I read every single one my grandmother owned, so I can safely say I have master’s degree in How To Harlequin. Every book stuck to the same idea of what it meant to be in a romance. The only thing that varied was the color of the heroine’s hair, which could be blond (best), red (okay), or rich brunette (if we have to, but don’t you have a blond sister who can tag in?) Getting to the happy ending, which was always a marriage proposal, followed these five principles.
1. Be a virgin. If you can’t be a virgin, be a widow. THERE IS NO OTHER OPTION.
2. Catch the eye of an unmarried handsome wealthy cowboy pilot firefighter
3. The moodier the cowboy pilot firefighter is, the more he needs to be married
4. Don’t put out, hold out…. for a ring and a date
5. Behave yourself. The only shade of gray you’ll find in these stories is white, because that is what a virgin who is raised right wears on her wedding day, dammit.

If you wanted to know anything about romance outside of man + woman=marriage story arc, then move along. Harlequin is not the book you are looking for. These books end the second Moody Marvin pops the question and never went one page past the proposal. I guess wedding planning was just too titillating? All those bosoms heaving over china patterns and cake fillings…SMUT.

The reason that I dusted off my Harlequin memories and waltzed them down the aisle is because I just finished reading Eligible, Curtis Sittenfeld’s latest release. Eligible is a modern update of Jane Austen’s Pride and Prejudice and is the fourth book to come out of The Austen Project, an initiative by HarperCollins retelling six Jane Austen novels by six contemporary authors. I wasn’t really looking for a new Pride and Prejudice experience when I picked up Eligible. In fact, I had no idea that Eligible was a modern retelling of Pride and Prejudice because I was evidently living under a rock last summer when this book was released and missed the plethora of interviews and articles about it. My motivation was actually completely purposeless: I was ready for my next book and I liked Eligible’s red cover. So, yeah, I’m DEEP. For the moments when I’m actually craving a Jane Austen fix, I normally follow these five principles.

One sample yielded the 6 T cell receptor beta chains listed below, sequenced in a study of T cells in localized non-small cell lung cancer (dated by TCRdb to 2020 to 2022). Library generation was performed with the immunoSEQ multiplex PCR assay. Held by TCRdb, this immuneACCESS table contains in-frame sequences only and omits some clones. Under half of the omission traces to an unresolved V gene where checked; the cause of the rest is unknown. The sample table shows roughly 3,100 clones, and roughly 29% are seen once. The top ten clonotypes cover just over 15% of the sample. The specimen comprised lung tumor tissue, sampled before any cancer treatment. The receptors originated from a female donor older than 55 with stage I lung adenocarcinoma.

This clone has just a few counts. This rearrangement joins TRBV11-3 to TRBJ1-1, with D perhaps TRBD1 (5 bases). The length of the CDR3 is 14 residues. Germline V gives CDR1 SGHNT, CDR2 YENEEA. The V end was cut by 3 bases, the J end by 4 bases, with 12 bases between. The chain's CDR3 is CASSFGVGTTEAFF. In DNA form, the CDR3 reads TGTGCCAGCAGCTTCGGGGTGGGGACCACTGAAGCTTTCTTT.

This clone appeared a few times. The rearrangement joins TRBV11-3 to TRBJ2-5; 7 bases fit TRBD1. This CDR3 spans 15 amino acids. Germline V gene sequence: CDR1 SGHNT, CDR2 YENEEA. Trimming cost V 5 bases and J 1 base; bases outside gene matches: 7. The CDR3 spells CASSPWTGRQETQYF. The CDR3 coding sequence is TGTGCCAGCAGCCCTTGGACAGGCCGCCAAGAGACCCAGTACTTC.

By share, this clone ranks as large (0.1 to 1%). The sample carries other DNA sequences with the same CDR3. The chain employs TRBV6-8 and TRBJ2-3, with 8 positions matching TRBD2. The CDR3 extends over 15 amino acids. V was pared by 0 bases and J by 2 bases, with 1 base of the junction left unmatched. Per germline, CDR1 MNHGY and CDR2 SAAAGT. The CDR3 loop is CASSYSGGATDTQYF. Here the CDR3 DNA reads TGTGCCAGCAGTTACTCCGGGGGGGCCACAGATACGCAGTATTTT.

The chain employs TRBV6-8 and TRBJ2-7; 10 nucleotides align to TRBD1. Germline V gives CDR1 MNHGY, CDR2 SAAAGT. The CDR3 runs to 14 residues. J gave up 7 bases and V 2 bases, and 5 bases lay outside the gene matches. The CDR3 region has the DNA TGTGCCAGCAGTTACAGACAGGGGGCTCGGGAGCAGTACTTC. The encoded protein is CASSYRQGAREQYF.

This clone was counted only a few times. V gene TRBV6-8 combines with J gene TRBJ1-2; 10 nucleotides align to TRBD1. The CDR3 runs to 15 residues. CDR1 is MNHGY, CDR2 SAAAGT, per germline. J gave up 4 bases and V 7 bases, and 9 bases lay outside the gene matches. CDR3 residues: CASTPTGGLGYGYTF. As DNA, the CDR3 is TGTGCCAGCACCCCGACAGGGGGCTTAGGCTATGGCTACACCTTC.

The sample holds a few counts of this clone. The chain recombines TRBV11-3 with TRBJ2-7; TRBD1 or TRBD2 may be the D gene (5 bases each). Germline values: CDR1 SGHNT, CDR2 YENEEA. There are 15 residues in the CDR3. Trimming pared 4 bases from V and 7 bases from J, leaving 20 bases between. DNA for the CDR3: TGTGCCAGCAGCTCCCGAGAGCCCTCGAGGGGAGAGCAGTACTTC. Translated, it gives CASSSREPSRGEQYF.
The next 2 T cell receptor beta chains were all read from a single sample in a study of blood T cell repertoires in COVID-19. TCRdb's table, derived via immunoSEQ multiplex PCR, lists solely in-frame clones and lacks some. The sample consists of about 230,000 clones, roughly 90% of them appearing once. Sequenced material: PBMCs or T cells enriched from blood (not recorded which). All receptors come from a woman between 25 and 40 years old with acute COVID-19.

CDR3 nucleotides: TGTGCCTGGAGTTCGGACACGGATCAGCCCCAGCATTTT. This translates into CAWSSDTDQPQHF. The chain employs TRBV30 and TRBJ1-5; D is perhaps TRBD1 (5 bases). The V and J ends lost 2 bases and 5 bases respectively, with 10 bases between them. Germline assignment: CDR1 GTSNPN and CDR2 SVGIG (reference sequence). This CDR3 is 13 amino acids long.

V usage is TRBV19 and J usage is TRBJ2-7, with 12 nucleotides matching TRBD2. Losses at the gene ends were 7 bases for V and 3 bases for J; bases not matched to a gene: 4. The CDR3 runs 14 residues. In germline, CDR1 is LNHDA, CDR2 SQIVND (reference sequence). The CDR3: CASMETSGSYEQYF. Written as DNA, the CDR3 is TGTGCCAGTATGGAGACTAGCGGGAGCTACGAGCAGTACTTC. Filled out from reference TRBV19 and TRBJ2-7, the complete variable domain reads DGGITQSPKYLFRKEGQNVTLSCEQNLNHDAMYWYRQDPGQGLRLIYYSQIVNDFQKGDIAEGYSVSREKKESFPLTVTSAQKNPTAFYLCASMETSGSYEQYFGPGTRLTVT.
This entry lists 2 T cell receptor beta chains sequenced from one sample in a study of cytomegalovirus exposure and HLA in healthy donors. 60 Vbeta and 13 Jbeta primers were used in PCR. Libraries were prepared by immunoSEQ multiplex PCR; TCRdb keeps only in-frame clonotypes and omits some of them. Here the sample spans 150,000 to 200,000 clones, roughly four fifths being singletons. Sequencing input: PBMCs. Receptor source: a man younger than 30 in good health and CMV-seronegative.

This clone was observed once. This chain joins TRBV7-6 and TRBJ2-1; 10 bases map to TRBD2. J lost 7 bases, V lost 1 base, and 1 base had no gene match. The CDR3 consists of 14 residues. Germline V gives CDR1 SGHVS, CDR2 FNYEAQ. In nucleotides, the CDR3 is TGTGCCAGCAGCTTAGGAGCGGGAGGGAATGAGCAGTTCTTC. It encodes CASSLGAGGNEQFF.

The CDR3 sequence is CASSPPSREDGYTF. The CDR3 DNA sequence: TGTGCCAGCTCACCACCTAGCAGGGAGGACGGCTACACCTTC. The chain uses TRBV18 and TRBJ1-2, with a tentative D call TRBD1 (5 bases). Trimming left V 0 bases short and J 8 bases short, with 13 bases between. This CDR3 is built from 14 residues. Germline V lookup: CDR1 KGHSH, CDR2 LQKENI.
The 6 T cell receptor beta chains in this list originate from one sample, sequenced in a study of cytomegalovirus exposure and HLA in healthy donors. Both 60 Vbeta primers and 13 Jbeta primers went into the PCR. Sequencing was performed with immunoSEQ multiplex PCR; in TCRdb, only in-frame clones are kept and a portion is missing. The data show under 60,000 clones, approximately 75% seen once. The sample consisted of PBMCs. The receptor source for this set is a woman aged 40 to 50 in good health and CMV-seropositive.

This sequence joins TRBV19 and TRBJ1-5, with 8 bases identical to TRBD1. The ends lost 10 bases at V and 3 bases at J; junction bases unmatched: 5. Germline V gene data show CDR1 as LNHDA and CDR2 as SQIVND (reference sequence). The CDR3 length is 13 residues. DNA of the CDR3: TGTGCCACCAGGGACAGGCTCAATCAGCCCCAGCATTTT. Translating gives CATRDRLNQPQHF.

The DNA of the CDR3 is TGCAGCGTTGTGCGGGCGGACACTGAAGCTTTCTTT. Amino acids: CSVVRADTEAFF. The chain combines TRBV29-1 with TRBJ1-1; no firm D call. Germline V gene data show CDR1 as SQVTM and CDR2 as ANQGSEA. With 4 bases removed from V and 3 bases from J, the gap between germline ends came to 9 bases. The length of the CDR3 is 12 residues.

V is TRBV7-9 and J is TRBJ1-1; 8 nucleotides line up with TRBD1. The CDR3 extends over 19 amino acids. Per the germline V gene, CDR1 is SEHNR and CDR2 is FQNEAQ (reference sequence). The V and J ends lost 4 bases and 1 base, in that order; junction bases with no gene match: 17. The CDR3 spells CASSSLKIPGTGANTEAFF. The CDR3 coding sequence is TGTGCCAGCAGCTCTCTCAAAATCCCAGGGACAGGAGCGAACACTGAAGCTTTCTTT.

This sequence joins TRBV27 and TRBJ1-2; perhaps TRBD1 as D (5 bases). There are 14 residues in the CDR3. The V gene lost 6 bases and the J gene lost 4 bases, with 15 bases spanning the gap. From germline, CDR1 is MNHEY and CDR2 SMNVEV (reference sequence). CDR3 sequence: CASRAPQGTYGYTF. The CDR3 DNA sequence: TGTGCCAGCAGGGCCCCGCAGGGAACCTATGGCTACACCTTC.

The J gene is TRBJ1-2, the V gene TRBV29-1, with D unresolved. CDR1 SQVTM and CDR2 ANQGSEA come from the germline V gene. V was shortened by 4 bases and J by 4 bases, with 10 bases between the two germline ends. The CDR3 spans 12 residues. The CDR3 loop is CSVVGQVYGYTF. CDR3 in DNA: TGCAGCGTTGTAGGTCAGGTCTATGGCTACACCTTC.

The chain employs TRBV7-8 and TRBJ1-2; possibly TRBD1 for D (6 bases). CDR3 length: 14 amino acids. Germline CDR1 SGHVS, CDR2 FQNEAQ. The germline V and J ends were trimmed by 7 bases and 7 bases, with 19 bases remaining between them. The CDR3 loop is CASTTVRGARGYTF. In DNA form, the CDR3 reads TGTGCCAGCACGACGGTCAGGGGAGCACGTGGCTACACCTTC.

1. Read a Jane Austen book by Jane Austen
2. Put on fuzziest fat pants and turn on Clueless
3. Watch Emma Thompson’s Golden Globes acceptance speech for Sense and Sensibility
4. Write a strongly worded letter about someone’s bad manners
5. Wear an Empire-waisted dress with elbow length gloves

For Curtis Sittenfeld, however, exceptions must be made.